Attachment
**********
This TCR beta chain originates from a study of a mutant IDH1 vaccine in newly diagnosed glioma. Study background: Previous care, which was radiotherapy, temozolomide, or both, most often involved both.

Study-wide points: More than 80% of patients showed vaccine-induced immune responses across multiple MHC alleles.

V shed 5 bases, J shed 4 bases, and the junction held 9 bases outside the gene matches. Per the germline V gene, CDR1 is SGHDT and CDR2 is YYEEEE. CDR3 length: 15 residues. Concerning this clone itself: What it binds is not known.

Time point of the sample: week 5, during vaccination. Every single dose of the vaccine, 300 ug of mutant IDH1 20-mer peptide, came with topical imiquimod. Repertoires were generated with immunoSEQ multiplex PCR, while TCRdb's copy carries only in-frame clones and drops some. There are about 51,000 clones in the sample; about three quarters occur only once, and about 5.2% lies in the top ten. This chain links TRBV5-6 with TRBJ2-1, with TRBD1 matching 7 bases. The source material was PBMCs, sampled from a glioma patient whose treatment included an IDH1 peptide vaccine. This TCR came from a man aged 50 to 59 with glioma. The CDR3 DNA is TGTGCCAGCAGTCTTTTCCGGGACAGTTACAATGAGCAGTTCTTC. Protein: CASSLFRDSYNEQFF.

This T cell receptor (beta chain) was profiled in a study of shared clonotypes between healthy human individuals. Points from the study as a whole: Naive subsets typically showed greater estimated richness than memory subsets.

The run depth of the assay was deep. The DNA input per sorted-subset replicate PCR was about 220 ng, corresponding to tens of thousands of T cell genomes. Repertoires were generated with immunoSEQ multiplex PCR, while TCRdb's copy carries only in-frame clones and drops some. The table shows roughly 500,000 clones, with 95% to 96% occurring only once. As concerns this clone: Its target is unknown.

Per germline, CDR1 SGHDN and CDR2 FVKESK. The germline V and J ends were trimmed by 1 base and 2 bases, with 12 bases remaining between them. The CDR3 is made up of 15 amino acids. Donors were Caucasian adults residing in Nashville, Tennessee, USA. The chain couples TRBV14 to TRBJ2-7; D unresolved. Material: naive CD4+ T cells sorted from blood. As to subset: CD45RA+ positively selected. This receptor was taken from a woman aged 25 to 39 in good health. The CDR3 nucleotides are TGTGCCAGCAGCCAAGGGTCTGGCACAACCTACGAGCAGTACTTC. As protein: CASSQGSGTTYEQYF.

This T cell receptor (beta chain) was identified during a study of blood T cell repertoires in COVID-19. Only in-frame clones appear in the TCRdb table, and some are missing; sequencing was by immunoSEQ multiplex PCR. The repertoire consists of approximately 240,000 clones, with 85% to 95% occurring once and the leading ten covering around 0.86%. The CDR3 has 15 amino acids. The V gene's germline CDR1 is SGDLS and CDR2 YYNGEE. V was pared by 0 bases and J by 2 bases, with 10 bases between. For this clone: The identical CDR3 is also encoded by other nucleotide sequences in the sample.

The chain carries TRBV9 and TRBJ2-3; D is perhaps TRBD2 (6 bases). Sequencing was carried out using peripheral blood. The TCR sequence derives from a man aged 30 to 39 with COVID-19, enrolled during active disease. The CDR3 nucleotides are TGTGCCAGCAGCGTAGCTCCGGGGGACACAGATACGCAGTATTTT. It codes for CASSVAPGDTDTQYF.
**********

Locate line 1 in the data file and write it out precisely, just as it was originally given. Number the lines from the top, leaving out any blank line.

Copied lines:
This TCR beta chain originates from a study of a mutant IDH1 vaccine in newly diagnosed glioma. Study background: Previous care, which was radiotherapy, temozolomide, or both, most often involved both.